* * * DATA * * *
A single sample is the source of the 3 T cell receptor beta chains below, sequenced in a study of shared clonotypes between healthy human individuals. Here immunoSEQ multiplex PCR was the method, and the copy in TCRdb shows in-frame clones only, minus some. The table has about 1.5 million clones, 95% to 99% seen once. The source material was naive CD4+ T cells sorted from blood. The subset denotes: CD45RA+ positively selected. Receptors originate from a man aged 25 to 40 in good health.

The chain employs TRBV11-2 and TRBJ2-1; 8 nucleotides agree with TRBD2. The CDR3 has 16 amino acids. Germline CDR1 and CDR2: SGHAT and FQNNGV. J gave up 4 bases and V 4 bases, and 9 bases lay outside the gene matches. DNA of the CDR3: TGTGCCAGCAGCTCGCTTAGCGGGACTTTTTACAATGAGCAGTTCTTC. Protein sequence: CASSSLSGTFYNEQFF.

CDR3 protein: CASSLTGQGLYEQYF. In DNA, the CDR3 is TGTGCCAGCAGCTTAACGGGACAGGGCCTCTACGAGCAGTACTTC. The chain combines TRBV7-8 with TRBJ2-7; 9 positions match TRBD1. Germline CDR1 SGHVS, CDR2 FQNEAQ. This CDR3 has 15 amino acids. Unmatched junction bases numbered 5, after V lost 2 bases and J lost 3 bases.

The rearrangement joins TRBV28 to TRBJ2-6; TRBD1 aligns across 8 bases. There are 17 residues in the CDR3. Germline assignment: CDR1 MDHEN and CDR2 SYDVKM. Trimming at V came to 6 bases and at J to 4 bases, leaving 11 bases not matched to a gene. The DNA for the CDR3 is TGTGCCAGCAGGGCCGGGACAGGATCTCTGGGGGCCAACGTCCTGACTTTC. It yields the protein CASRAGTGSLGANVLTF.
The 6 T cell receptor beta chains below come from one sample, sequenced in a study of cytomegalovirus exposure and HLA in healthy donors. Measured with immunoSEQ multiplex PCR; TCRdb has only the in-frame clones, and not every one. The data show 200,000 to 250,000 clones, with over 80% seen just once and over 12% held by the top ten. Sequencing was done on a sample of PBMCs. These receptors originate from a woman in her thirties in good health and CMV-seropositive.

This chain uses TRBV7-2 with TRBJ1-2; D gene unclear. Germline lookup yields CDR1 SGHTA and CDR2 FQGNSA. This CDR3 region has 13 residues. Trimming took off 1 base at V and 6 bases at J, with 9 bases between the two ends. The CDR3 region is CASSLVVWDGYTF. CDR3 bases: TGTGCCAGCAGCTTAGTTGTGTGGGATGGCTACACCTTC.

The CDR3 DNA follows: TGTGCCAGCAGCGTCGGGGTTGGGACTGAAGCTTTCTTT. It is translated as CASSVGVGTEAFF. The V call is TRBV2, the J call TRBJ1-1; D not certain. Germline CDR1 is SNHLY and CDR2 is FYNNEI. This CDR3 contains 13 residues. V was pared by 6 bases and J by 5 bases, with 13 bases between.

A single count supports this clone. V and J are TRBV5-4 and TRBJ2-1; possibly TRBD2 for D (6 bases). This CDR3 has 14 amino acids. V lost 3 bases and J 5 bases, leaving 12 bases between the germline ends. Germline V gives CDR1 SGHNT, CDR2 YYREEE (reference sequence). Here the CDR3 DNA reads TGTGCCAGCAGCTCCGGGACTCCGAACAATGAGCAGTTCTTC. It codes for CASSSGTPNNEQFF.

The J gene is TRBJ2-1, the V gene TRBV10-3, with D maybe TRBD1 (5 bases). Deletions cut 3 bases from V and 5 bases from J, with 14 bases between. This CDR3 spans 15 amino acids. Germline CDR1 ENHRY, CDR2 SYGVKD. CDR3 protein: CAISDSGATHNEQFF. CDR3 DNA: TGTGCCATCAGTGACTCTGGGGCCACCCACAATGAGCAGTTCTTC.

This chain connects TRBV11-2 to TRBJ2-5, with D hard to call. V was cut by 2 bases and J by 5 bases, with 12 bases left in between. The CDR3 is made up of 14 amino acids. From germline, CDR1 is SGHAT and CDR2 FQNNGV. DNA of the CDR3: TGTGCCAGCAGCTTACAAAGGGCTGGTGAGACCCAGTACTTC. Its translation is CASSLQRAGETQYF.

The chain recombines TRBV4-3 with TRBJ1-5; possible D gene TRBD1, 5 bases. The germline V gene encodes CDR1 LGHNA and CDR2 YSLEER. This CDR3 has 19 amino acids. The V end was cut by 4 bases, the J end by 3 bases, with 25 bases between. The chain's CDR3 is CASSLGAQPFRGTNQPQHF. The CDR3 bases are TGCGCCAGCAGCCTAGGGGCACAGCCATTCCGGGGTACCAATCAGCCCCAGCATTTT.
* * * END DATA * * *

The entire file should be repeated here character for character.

A single sample is the source of the 3 T cell receptor beta chains below, sequenced in a study of shared clonotypes between healthy human individuals. Here immunoSEQ multiplex PCR was the method, and the copy in TCRdb shows in-frame clones only, minus some. The table has about 1.5 million clones, 95% to 99% seen once. The source material was naive CD4+ T cells sorted from blood. The subset denotes: CD45RA+ positively selected. Receptors originate from a man aged 25 to 40 in good health.

The chain employs TRBV11-2 and TRBJ2-1; 8 nucleotides agree with TRBD2. The CDR3 has 16 amino acids. Germline CDR1 and CDR2: SGHAT and FQNNGV. J gave up 4 bases and V 4 bases, and 9 bases lay outside the gene matches. DNA of the CDR3: TGTGCCAGCAGCTCGCTTAGCGGGACTTTTTACAATGAGCAGTTCTTC. Protein sequence: CASSSLSGTFYNEQFF.

CDR3 protein: CASSLTGQGLYEQYF. In DNA, the CDR3 is TGTGCCAGCAGCTTAACGGGACAGGGCCTCTACGAGCAGTACTTC. The chain combines TRBV7-8 with TRBJ2-7; 9 positions match TRBD1. Germline CDR1 SGHVS, CDR2 FQNEAQ. This CDR3 has 15 amino acids. Unmatched junction bases numbered 5, after V lost 2 bases and J lost 3 bases.

The rearrangement joins TRBV28 to TRBJ2-6; TRBD1 aligns across 8 bases. There are 17 residues in the CDR3. Germline assignment: CDR1 MDHEN and CDR2 SYDVKM. Trimming at V came to 6 bases and at J to 4 bases, leaving 11 bases not matched to a gene. The DNA for the CDR3 is TGTGCCAGCAGGGCCGGGACAGGATCTCTGGGGGCCAACGTCCTGACTTTC. It yields the protein CASRAGTGSLGANVLTF.
The 6 T cell receptor beta chains below come from one sample, sequenced in a study of cytomegalovirus exposure and HLA in healthy donors. Measured with immunoSEQ multiplex PCR; TCRdb has only the in-frame clones, and not every one. The data show 200,000 to 250,000 clones, with over 80% seen just once and over 12% held by the top ten. Sequencing was done on a sample of PBMCs. These receptors originate from a woman in her thirties in good health and CMV-seropositive.

This chain uses TRBV7-2 with TRBJ1-2; D gene unclear. Germline lookup yields CDR1 SGHTA and CDR2 FQGNSA. This CDR3 region has 13 residues. Trimming took off 1 base at V and 6 bases at J, with 9 bases between the two ends. The CDR3 region is CASSLVVWDGYTF. CDR3 bases: TGTGCCAGCAGCTTAGTTGTGTGGGATGGCTACACCTTC.

The CDR3 DNA follows: TGTGCCAGCAGCGTCGGGGTTGGGACTGAAGCTTTCTTT. It is translated as CASSVGVGTEAFF. The V call is TRBV2, the J call TRBJ1-1; D not certain. Germline CDR1 is SNHLY and CDR2 is FYNNEI. This CDR3 contains 13 residues. V was pared by 6 bases and J by 5 bases, with 13 bases between.

A single count supports this clone. V and J are TRBV5-4 and TRBJ2-1; possibly TRBD2 for D (6 bases). This CDR3 has 14 amino acids. V lost 3 bases and J 5 bases, leaving 12 bases between the germline ends. Germline V gives CDR1 SGHNT, CDR2 YYREEE (reference sequence). Here the CDR3 DNA reads TGTGCCAGCAGCTCCGGGACTCCGAACAATGAGCAGTTCTTC. It codes for CASSSGTPNNEQFF.

The J gene is TRBJ2-1, the V gene TRBV10-3, with D maybe TRBD1 (5 bases). Deletions cut 3 bases from V and 5 bases from J, with 14 bases between. This CDR3 spans 15 amino acids. Germline CDR1 ENHRY, CDR2 SYGVKD. CDR3 protein: CAISDSGATHNEQFF. CDR3 DNA: TGTGCCATCAGTGACTCTGGGGCCACCCACAATGAGCAGTTCTTC.

This chain connects TRBV11-2 to TRBJ2-5, with D hard to call. V was cut by 2 bases and J by 5 bases, with 12 bases left in between. The CDR3 is made up of 14 amino acids. From germline, CDR1 is SGHAT and CDR2 FQNNGV. DNA of the CDR3: TGTGCCAGCAGCTTACAAAGGGCTGGTGAGACCCAGTACTTC. Its translation is CASSLQRAGETQYF.

The chain recombines TRBV4-3 with TRBJ1-5; possible D gene TRBD1, 5 bases. The germline V gene encodes CDR1 LGHNA and CDR2 YSLEER. This CDR3 has 19 amino acids. The V end was cut by 4 bases, the J end by 3 bases, with 25 bases between. The chain's CDR3 is CASSLGAQPFRGTNQPQHF. The CDR3 bases are TGCGCCAGCAGCCTAGGGGCACAGCCATTCCGGGGTACCAATCAGCCCCAGCATTTT.